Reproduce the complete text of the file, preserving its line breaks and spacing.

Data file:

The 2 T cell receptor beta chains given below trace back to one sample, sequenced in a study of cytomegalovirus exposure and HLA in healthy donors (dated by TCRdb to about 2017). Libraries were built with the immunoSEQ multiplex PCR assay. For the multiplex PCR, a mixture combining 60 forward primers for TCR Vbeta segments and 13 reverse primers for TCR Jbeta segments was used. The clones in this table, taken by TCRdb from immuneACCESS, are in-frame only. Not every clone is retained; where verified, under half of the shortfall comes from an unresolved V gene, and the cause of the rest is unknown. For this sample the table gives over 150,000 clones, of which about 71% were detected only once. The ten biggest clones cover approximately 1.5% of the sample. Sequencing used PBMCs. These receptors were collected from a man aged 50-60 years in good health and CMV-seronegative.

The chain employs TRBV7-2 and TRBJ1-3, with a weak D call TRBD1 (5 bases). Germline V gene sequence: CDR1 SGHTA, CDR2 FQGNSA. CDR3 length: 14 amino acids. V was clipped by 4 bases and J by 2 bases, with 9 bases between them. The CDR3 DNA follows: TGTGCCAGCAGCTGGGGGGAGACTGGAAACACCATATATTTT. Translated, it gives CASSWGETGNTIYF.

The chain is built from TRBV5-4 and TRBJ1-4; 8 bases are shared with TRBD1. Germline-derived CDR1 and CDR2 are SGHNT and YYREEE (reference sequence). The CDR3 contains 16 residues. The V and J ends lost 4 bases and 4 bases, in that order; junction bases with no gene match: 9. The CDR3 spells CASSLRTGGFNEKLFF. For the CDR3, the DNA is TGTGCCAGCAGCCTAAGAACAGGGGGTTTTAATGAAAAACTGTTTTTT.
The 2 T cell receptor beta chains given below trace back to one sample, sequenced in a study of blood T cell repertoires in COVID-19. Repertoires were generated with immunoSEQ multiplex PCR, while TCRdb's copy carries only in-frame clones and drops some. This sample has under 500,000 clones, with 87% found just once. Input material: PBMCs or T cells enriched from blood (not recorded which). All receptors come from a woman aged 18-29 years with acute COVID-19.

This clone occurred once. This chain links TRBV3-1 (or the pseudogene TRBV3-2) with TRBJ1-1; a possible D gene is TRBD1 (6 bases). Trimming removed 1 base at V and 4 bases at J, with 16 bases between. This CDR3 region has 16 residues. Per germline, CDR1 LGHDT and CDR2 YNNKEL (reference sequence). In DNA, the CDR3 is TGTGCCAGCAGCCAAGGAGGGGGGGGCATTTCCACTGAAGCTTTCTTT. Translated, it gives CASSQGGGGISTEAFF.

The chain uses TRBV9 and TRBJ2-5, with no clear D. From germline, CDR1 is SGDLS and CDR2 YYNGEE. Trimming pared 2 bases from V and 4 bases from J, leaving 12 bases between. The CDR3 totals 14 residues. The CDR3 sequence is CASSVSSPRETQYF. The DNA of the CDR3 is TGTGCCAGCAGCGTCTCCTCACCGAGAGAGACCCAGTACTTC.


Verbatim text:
The 2 T cell receptor beta chains given below trace back to one sample, sequenced in a study of cytomegalovirus exposure and HLA in healthy donors (dated by TCRdb to about 2017). Libraries were built with the immunoSEQ multiplex PCR assay. For the multiplex PCR, a mixture combining 60 forward primers for TCR Vbeta segments and 13 reverse primers for TCR Jbeta segments was used. The clones in this table, taken by TCRdb from immuneACCESS, are in-frame only. Not every clone is retained; where verified, under half of the shortfall comes from an unresolved V gene, and the cause of the rest is unknown. For this sample the table gives over 150,000 clones, of which about 71% were detected only once. The ten biggest clones cover approximately 1.5% of the sample. Sequencing used PBMCs. These receptors were collected from a man aged 50-60 years in good health and CMV-seronegative.

The chain employs TRBV7-2 and TRBJ1-3, with a weak D call TRBD1 (5 bases). Germline V gene sequence: CDR1 SGHTA, CDR2 FQGNSA. CDR3 length: 14 amino acids. V was clipped by 4 bases and J by 2 bases, with 9 bases between them. The CDR3 DNA follows: TGTGCCAGCAGCTGGGGGGAGACTGGAAACACCATATATTTT. Translated, it gives CASSWGETGNTIYF.

The chain is built from TRBV5-4 and TRBJ1-4; 8 bases are shared with TRBD1. Germline-derived CDR1 and CDR2 are SGHNT and YYREEE (reference sequence). The CDR3 contains 16 residues. The V and J ends lost 4 bases and 4 bases, in that order; junction bases with no gene match: 9. The CDR3 spells CASSLRTGGFNEKLFF. For the CDR3, the DNA is TGTGCCAGCAGCCTAAGAACAGGGGGTTTTAATGAAAAACTGTTTTTT.
The 2 T cell receptor beta chains given below trace back to one sample, sequenced in a study of blood T cell repertoires in COVID-19. Repertoires were generated with immunoSEQ multiplex PCR, while TCRdb's copy carries only in-frame clones and drops some. This sample has under 500,000 clones, with 87% found just once. Input material: PBMCs or T cells enriched from blood (not recorded which). All receptors come from a woman aged 18-29 years with acute COVID-19.

This clone occurred once. This chain links TRBV3-1 (or the pseudogene TRBV3-2) with TRBJ1-1; a possible D gene is TRBD1 (6 bases). Trimming removed 1 base at V and 4 bases at J, with 16 bases between. This CDR3 region has 16 residues. Per germline, CDR1 LGHDT and CDR2 YNNKEL (reference sequence). In DNA, the CDR3 is TGTGCCAGCAGCCAAGGAGGGGGGGGCATTTCCACTGAAGCTTTCTTT. Translated, it gives CASSQGGGGISTEAFF.

The chain uses TRBV9 and TRBJ2-5, with no clear D. From germline, CDR1 is SGDLS and CDR2 YYNGEE. Trimming pared 2 bases from V and 4 bases from J, leaving 12 bases between. The CDR3 totals 14 residues. The CDR3 sequence is CASSVSSPRETQYF. The DNA of the CDR3 is TGTGCCAGCAGCGTCTCCTCACCGAGAGAGACCCAGTACTTC.